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Figure This!

The foundations for the capture-recapture method were established in 1812 by French mathematician Pierre Laplace, considered by some to be the father of probability.

In 1896, Carl George Johannes Petersen, a Danish fisheries scientist, published the results of a study in which he estimated the size of a fish population using the capture-recapture method and brass tags he invented.

The US Census Bureau has considered using the principles of the
capture-recapture method to help count the homeless population in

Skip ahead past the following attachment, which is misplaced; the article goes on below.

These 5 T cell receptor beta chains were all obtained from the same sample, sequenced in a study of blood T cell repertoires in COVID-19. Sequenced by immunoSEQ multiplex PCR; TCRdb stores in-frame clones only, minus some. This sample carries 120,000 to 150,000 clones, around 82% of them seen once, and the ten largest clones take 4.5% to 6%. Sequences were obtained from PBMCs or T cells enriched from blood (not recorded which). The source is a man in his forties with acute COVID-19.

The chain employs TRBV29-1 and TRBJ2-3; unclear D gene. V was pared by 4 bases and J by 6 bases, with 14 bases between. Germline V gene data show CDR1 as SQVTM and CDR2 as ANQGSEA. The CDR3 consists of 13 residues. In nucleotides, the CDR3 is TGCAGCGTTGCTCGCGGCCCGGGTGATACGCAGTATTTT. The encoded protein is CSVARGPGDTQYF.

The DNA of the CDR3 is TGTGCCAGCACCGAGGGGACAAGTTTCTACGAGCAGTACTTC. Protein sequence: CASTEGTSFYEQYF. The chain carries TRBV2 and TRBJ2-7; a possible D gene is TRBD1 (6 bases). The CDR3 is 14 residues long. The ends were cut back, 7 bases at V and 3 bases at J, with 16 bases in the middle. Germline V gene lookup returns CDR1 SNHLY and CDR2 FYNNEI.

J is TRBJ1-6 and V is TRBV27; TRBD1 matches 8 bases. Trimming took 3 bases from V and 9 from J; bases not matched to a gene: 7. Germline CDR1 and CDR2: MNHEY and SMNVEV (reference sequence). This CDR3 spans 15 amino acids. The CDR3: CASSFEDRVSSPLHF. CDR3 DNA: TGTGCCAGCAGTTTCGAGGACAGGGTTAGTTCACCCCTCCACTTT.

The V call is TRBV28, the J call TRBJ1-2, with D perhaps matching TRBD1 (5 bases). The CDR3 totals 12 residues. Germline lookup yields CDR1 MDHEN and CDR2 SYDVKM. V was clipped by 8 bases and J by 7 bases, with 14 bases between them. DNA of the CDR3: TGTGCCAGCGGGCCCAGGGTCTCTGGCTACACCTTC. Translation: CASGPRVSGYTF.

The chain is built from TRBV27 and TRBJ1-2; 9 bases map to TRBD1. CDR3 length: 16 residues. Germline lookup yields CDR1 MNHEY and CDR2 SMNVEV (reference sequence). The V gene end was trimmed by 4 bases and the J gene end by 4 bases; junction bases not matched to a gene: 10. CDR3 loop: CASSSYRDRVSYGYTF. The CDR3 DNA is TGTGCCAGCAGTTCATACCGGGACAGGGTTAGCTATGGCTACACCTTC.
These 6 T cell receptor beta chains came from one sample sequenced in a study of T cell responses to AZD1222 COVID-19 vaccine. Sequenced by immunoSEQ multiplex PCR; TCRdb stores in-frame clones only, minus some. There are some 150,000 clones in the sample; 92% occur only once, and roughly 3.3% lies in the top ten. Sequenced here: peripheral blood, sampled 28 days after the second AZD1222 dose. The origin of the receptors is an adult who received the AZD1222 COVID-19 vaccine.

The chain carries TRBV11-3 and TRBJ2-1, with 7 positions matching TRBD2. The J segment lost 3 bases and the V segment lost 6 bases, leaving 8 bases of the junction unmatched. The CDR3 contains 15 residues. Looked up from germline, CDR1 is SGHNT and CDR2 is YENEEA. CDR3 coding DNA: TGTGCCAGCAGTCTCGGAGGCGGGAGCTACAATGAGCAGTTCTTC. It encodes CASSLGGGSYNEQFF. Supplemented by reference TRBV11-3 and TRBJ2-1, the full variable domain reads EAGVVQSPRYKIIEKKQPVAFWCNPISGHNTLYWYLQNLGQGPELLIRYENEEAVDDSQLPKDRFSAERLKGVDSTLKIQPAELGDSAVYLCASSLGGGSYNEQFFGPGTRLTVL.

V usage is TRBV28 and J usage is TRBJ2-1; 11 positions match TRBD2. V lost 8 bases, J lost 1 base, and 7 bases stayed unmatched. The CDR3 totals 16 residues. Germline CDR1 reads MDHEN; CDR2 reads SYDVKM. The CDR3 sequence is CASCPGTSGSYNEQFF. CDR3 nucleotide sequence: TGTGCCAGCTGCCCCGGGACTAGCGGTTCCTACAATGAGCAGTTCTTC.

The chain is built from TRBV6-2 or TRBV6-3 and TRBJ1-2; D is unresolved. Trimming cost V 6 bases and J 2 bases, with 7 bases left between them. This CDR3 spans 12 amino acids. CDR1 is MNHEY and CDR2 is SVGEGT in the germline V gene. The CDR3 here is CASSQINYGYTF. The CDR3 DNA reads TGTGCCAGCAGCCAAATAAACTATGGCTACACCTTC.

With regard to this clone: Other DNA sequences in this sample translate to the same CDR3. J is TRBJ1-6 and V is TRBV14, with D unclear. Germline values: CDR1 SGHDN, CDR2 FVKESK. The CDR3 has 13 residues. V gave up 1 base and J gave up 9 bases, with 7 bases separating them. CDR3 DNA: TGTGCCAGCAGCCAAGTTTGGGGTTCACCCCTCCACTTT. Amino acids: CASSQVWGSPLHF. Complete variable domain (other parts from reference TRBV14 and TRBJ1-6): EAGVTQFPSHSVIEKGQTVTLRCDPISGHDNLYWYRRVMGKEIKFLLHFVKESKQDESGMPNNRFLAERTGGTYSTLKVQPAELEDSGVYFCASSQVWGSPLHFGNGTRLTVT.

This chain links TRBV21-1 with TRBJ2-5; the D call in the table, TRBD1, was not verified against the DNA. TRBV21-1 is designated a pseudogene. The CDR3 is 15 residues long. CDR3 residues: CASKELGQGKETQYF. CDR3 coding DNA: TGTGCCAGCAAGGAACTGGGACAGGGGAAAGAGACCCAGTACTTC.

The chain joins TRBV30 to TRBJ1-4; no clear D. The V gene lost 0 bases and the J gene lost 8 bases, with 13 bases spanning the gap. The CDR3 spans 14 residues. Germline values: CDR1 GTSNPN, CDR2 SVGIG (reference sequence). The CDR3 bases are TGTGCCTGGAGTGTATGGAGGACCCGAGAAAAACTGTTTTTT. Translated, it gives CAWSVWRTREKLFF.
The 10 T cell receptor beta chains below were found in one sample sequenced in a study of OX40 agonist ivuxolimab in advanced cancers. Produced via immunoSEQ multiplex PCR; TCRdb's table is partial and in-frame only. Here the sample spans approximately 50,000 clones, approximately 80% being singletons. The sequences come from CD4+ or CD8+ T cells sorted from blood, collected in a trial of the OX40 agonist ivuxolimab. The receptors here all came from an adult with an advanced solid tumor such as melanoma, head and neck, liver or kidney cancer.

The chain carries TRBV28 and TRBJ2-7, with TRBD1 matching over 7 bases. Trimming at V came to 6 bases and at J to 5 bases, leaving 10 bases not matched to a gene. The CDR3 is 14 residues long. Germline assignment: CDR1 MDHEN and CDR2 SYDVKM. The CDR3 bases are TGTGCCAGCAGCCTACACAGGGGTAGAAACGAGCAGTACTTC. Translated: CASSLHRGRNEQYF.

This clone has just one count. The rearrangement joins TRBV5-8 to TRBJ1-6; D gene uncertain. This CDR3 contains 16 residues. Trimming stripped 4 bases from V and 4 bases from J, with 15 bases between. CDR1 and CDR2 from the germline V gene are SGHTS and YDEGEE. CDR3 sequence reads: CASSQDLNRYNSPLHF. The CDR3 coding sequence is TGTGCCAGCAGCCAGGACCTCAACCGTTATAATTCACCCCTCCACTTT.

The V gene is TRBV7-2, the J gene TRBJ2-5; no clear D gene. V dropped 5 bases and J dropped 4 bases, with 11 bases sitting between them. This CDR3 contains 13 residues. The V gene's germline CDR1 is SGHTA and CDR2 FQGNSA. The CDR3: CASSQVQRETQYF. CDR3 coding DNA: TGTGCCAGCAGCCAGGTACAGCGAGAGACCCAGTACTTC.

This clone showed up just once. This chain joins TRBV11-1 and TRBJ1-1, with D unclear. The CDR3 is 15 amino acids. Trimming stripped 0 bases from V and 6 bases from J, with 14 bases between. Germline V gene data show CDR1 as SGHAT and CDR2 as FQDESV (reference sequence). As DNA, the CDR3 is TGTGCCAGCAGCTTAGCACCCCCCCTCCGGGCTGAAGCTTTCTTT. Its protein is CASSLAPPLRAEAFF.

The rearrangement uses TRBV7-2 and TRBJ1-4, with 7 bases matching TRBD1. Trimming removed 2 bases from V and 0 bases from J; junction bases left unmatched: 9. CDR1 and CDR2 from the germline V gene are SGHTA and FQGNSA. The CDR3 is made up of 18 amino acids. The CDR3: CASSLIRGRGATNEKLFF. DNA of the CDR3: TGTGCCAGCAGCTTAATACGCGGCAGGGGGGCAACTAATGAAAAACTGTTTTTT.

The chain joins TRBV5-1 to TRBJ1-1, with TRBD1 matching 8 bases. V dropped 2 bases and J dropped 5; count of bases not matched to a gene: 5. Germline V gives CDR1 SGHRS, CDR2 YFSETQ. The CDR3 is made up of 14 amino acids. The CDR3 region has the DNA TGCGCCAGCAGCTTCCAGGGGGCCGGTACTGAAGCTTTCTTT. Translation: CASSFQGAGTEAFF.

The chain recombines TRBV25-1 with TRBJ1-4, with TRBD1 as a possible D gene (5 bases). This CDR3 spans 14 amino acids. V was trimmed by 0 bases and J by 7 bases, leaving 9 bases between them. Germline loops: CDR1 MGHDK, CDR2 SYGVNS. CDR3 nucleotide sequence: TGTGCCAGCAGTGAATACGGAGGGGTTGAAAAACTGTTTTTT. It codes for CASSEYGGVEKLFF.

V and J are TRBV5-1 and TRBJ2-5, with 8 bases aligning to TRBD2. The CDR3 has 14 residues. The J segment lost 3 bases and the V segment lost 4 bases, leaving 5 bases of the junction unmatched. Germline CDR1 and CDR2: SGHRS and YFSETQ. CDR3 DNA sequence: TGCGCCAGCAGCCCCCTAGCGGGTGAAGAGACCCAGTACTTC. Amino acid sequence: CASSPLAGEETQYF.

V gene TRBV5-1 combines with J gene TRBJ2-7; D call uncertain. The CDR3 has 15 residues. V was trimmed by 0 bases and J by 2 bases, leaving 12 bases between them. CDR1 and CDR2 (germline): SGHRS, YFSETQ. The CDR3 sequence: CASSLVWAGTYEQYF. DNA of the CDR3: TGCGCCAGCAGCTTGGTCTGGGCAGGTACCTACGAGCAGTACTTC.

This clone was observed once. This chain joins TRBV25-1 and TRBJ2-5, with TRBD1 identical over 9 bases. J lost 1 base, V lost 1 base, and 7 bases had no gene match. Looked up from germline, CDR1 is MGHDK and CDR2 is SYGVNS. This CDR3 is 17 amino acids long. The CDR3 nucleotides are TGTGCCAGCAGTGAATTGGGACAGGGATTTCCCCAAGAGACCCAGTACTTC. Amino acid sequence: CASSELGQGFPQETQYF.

large urban areas.

Biologists use a number of different ways to mark individuals in a capture-recapture study. Birds are typically fitted with leg bands. Turtles receive non-corroding metal or plastic tags. Large mammals, such as elk or bear, often are fitted with ear tags or radio collars. Migrating salmon are sometimes equipped with tiny microchips inserted under the skin.

To estimate deer populations, wildlife biologists take a picture from an airplane and then count the number of deer in the photograph.

In Iowa, the rooster pheasant population is estimated by rural mail carriers, who count the cackles that roosters make early in the day.

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